McCain returning to Washington on eve of next Senate health care vote

Sen. John McCain, R-Arizona, said he will return to work this week, just days after he was diagnosed with glioblastoma, an aggressive type of brain cancer. His return comes as the Senate is preparing to consider proposals to reform health care. (Photo by Ben Moffat/Cronkite News)

WASHINGTON – Less than a week after he was diagnosed with an aggressive brain cancer, Arizona Sen. John McCain will return to Washington Tuesday, his office announced Monday night.

McCain has hardly been inactive during his recovery from surgery to remove a blood clot over his left eye that led to the cancer diagnosis: He has been active on social media, tweeting several times a day, has issued statements on health care reform and Syria policy, and went hiking over the weekend with friends and family.

But the announcement that he was coming back Tuesday “to continue working on important legislation,” did not come as a surprise to those who have worked with McCain.

Former Arizona Rep. Jim Kolbe, a longtime friend of McCain’s, called the 80-year-old senator “driven.” He said McCain kept such long hours that he needed two interns – one in the morning and another in the afternoon – just to keep up.

A former intern agreed. Kourtney Balsan, who served as a communications intern in McCain’s last re-election campaign, said he “worked all the time.”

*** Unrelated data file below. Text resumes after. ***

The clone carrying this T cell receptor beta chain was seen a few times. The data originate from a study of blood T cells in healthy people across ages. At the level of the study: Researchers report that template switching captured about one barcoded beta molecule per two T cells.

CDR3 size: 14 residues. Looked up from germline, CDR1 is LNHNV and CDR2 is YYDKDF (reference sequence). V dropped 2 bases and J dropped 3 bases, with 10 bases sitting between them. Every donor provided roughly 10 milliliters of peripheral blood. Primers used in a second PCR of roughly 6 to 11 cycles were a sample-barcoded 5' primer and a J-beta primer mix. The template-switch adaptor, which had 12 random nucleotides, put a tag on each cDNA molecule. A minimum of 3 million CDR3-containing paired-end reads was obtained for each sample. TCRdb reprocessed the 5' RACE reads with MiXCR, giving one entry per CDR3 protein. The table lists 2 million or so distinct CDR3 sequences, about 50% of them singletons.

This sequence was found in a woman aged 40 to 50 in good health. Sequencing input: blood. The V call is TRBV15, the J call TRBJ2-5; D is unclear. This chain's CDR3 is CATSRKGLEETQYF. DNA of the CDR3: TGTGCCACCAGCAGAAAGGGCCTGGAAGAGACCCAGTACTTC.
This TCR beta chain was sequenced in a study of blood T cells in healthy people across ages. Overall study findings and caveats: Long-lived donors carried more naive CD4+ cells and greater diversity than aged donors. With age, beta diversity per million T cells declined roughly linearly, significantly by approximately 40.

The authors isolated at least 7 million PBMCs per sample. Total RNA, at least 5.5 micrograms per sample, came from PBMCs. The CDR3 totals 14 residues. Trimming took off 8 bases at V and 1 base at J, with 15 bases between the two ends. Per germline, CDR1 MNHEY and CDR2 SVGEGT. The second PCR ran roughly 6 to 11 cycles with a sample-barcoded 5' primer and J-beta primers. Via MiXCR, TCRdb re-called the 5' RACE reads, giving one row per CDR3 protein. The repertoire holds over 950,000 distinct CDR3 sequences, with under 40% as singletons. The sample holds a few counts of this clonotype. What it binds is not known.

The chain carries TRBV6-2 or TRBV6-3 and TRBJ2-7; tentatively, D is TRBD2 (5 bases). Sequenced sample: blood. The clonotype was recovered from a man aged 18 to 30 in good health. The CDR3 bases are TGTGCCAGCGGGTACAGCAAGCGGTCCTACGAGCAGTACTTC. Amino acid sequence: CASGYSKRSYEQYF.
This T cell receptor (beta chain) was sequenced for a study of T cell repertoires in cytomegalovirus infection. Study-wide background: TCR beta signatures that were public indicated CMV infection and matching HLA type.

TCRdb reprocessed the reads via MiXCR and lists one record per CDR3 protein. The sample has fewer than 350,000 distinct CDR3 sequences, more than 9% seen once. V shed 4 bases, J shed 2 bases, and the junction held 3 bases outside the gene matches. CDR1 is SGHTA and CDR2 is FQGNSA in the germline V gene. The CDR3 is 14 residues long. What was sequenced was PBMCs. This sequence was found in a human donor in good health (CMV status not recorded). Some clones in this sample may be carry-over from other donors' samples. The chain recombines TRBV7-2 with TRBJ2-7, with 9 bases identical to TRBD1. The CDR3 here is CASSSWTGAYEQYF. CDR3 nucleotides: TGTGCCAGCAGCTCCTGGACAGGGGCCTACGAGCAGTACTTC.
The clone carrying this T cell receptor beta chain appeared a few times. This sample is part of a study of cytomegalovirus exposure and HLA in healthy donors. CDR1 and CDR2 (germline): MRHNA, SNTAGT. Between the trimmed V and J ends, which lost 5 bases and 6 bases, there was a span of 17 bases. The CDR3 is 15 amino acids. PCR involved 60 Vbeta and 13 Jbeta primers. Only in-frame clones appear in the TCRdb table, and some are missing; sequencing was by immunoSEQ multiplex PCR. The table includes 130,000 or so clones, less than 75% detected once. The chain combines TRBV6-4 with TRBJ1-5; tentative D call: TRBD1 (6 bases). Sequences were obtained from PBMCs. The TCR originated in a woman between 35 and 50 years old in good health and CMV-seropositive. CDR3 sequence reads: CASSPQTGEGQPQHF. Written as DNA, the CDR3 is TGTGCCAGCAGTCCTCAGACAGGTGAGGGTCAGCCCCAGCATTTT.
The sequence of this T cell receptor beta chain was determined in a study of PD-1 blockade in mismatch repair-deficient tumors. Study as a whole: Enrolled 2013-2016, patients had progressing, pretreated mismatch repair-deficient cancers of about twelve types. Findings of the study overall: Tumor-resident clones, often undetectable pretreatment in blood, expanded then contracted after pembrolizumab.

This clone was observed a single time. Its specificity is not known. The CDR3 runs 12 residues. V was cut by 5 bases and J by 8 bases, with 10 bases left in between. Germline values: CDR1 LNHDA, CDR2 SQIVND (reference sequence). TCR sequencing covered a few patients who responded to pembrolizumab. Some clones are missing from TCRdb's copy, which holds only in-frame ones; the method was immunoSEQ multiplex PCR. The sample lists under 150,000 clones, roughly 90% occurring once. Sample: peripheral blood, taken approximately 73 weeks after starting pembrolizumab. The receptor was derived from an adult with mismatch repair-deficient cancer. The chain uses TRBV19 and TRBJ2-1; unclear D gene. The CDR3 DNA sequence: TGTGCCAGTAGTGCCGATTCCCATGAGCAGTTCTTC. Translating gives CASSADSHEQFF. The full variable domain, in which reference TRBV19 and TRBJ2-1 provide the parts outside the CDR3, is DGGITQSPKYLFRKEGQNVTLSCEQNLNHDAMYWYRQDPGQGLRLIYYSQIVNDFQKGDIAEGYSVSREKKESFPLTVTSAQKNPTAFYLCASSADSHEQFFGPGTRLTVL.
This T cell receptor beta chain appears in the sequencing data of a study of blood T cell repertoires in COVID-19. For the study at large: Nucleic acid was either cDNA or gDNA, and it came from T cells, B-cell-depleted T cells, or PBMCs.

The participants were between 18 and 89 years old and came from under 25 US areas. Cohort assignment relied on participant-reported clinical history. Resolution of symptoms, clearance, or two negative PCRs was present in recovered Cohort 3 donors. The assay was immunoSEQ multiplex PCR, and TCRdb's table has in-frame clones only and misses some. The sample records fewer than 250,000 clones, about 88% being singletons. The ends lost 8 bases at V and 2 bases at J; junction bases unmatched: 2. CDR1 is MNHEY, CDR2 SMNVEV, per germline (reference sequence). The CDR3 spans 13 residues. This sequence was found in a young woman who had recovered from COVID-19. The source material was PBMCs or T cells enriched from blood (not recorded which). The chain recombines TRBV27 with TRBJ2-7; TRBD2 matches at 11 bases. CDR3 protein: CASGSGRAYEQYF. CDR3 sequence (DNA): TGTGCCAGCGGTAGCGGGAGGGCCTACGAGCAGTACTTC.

“He outworked us all,” said Balsan, who is now a floor director for Cronkite News. “If he wasn’t in the office, then he was making calls or going to community events and a lot of other things senators do. He has a very strong work ethic.”

That work ethic was cited by Sen. Elizabeth Warren, D-Massachusetts, who said of McCain on CNN last week that, “When you travel with John McCain, you get up early and you work until late at night because that’s who he is.”

McCain returns as the Senate is scheduled to take a procedural vote Tuesday on health care reform. The measure has moved haltingly through the Senate, and Senate Majority Leader Mitch McConnell last week put off one vote because of McCain’s absence.

With Democrats unified in their opposition to any attempt to repeal or replace the Affordable Care Act, or Obamacare, Republicans can afford to lose only a handful of their members on a reform bill.

McCain has not said how he would vote. But after one GOP bill fell through last week while he was recuperating, McCain released a statement expressing his discontent at how Republicans proceeded along party lines, which he said was a “problem” tactic used by Democrats when they pushed through the Affordable Care Act in 2010.

He wrote that Republicans should “receive input from members of both parties” to produce a bill providing Americans with access to quality and affordable health care.

McConnell has said he will ask the Senate to vote Tuesday on a procedural motion that would let it consider the House reform bill that passed in May, but was on hold while the Senate attempted to craft its own version of the bill.

McCain’s office said Monday evening that he looked forward to getting back to the Senate “to continue working on important legislation, including health care reform, the National Defense Authorization Act, and new sanctions on Russia, Iran and North Korea.”

Balsan was not surprised.

“If anyone can beat (cancer) … it’s him,” she said. “Let’s not forget his mom is still alive at 105. We call her Mama McCain.”